3 Empathetic Exercises to Practice When Your Coworkers Are Struggling

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Fairygodboss
April 15, 2024 at 11:9PM UTC

My mom works behind the scenes of healthcare heroes in a hospital in our town. She’s not physically saving lives in emergency rooms, but she’s changing the lives of those that do.

My mom works in Patient Experience; she’s responsible for listening to patients and loved ones of patients and getting their feedback about their experience in the hospital. But she goes above and beyond — she uses her experience listening to patients to help the doctors and nurses who serve them. She’s a caregiver for the caregivers.

When a crisis happens, or there’s a high-stress moment, or even a trauma situation, my mom helps lead a team to extend emotional support to the caregivers in need. She does this by practicing tremendous empathy; empathy that has the power to help these caregivers emotionally process challenging situations and overcome hard times.

I’m not writing this to say how much I love and respect my mom (because I do!), but because her ability to practice empathy in the workplace is something we all need in our workplaces, even if lives aren’t at stake.

As managers, as coworkers, and as human beings, we have the power to make a difference in people’s lives — even just their work lives — when we practice empathy. Here are some tangible, actionale ways how according to someone who empathizes for a living.

1. Focus on the people, not the output.

When something doesn’t go our way at work or we find that our coworker isn’t living up to our expectations, our instinct might be to immediately course correct and focus on getting them to do better. Yet we can’t jump to assuming that they’re not meeting expectations because they’re lazy or unqualified. We should first meet them where there are and ask how they’re doing. We need to show our concern first for them as a human being, not as an employee.

When an error is made or something goes wrong, start a conversation with that coworker by first checking-in to see how they’re doing. They’re not going to be honest if they’re worried about getting punished or even fired; they’re going to be honest if you give them the freedom and space to tell you why they’re having trouble.

2. Lighten the load.

When your coworker is overwhelmed, it can be easy to comfort them by telling them things are crazy or stressful right now. Validating someone’s feelings can be helpful, but it won’t help them stop feeling overwhelmed. What will help is lightening the load. Are there tasks you can take off their plate? If you’re overwhelmed too, you don’t need to stay logged on late to help them — but can you spare 15 minutes to do one task, or even offer to cover for them so they can take a short break? You don’t need to drain yourself to lighten the load; you need to be there and pour some from your cup into theirs.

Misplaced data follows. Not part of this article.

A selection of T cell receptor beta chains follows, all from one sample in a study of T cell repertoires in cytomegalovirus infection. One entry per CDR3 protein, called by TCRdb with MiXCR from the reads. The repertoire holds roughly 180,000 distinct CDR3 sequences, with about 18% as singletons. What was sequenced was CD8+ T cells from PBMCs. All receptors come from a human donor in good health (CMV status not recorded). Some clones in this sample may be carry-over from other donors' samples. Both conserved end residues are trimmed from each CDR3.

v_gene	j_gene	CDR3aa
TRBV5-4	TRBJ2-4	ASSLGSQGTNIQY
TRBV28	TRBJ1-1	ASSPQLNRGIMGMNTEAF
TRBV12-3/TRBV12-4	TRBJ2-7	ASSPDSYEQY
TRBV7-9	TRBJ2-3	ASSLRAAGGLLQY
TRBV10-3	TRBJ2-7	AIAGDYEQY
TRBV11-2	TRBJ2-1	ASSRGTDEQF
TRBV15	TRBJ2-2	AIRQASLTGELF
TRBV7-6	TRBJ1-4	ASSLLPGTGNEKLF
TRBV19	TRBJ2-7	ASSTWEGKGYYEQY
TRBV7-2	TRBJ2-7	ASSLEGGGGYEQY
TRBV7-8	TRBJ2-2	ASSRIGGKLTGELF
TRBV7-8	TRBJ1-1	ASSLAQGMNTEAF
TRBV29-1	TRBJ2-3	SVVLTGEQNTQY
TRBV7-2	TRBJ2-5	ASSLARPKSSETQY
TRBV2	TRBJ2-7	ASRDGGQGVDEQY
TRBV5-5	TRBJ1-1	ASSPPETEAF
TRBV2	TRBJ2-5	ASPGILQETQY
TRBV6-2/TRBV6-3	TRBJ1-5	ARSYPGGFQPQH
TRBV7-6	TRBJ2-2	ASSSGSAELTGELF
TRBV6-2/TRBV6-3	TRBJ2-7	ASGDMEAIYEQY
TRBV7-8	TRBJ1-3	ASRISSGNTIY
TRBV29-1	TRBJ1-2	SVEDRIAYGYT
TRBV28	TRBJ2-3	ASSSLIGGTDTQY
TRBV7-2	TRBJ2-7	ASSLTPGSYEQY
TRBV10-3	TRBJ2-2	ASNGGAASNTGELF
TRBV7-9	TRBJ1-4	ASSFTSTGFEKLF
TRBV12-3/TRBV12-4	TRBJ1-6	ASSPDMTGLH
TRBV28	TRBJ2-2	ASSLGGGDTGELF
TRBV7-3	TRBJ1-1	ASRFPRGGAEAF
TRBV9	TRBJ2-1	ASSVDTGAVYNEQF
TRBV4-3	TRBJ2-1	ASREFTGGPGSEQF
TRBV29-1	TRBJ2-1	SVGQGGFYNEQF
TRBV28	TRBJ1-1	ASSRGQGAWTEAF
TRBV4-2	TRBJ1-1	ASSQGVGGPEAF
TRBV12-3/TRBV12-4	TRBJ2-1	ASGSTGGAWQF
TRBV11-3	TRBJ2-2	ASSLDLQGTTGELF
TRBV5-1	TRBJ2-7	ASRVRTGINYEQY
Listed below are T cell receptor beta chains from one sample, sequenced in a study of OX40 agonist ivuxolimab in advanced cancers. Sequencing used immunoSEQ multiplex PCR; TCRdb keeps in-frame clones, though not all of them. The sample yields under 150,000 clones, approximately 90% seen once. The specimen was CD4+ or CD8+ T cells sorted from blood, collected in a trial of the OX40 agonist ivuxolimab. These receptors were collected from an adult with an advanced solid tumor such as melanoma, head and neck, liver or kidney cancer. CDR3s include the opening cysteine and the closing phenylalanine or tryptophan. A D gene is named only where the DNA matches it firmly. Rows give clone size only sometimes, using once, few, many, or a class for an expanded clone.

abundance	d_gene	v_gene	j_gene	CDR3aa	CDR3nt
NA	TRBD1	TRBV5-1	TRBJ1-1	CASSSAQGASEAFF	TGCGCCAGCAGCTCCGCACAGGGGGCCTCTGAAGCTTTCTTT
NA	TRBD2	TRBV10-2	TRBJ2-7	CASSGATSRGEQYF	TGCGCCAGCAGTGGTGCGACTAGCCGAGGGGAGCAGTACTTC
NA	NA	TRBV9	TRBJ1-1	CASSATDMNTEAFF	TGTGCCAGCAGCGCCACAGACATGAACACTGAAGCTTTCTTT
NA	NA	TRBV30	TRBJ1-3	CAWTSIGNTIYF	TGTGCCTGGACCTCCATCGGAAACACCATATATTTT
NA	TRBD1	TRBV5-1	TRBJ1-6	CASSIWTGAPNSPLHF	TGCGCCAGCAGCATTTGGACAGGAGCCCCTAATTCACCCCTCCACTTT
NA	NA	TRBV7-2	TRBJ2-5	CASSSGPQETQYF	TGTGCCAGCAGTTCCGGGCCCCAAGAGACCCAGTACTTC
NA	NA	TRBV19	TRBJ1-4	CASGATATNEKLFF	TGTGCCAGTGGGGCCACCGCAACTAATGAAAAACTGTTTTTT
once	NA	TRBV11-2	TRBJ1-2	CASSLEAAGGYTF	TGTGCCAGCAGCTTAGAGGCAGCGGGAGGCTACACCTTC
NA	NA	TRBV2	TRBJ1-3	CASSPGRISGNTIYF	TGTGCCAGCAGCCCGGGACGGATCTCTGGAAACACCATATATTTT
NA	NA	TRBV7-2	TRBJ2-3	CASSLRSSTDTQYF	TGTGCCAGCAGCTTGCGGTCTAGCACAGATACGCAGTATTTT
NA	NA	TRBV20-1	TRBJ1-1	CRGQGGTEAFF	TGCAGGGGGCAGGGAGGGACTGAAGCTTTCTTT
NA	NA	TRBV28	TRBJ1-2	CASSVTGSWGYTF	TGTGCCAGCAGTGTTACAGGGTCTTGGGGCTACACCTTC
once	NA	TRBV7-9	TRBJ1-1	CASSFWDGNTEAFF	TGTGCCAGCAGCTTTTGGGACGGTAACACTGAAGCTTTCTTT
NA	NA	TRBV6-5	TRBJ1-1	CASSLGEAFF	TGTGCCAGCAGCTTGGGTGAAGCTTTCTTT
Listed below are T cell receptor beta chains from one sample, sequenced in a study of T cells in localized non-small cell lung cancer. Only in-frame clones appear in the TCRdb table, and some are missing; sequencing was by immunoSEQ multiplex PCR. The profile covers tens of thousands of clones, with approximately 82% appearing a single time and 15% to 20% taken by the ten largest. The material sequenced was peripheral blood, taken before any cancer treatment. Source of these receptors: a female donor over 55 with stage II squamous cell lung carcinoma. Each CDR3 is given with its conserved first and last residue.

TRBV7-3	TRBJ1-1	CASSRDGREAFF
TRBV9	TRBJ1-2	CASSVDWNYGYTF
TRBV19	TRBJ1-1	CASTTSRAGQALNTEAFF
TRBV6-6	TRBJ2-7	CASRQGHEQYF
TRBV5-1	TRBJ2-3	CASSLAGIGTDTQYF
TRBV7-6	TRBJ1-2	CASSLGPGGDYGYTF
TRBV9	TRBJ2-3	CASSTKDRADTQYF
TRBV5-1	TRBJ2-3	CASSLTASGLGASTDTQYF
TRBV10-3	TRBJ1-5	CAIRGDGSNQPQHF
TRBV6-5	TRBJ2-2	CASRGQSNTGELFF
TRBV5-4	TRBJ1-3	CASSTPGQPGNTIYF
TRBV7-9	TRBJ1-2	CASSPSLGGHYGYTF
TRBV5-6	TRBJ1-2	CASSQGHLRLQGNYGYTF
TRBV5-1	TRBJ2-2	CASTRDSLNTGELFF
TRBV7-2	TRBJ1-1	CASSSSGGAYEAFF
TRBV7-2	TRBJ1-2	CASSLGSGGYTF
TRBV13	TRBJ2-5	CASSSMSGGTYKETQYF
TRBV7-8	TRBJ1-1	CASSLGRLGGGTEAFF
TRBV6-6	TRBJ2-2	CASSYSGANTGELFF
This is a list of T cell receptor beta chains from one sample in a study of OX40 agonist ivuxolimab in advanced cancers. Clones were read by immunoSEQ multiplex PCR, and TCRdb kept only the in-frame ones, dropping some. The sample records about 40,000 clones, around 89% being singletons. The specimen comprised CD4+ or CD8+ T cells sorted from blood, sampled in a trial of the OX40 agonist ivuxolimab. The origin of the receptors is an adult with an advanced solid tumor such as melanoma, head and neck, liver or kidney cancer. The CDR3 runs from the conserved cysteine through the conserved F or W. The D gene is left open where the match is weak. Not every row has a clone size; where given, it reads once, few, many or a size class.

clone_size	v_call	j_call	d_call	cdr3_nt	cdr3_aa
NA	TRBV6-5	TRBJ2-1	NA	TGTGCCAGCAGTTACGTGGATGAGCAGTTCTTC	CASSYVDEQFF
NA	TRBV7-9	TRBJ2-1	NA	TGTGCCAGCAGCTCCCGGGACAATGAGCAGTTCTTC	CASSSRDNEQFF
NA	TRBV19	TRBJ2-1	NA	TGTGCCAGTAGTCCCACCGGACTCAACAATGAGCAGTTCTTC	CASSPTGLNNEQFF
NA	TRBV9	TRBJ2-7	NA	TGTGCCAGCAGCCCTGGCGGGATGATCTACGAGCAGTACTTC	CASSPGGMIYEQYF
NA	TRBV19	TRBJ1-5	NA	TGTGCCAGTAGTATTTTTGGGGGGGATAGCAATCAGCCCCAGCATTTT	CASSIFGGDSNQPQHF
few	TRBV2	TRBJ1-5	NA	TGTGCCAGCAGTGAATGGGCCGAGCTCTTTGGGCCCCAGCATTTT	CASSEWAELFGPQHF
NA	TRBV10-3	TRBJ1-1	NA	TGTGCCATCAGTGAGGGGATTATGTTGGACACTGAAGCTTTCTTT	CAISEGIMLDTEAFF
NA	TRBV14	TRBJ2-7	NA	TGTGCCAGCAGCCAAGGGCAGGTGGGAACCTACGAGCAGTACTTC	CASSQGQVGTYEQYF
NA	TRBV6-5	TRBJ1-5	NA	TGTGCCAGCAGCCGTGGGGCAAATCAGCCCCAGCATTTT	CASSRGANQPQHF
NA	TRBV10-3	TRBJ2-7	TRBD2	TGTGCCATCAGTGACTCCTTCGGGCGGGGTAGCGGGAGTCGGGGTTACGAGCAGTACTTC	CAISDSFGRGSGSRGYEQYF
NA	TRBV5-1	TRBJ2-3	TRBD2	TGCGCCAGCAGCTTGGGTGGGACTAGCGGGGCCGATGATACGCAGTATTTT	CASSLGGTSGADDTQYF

3. Listen (and just listen).

If you like problem-solving, it can be difficult to not jump into solutions mode when someone tells you what’s wrong. Yet empathy isn’t about fixing everything — it’s about acknowledging someone’s feelings and truly making them feel heard.

Brené Brown suggests throwing out the phrase “at least…” when practicing empathy. When someone tells you they’re incredibly overwhelmed at work, don’t remind them that “at least they have a job.” Instead, validate their feelings and thank them for sharing what they’re going through with you. Sometimes, saying little and focusing on listening is the best way to practice empathy. You don’t need to give an inspiring speech for someone to feel like you’re supporting and really hearing them.

Empathizing with someone isn’t easy. It can take an emotional toll on you to meet someone where they are and fully listen and process what they’re going through. When you practice empathy, be aware of yourself, too. What are boundaries you may need to set, and how can you give yourself the time and space to decompress and process after you’ve empathized with someone? Who can you lean on when you need support?

With the right care for ourselves and others, empathy has the power to make work people-driven, not results-driven. We can make tangible differences in our coworkers’ lives by listening and meeting them where we are. And we can make work a place where we feel supported, valued and empowered to be ourselves and work with our team.    

What’s your no. 1 piece of advice on practicing empathy at work? Share your answer in the comments to help other Fairygodboss'ers!

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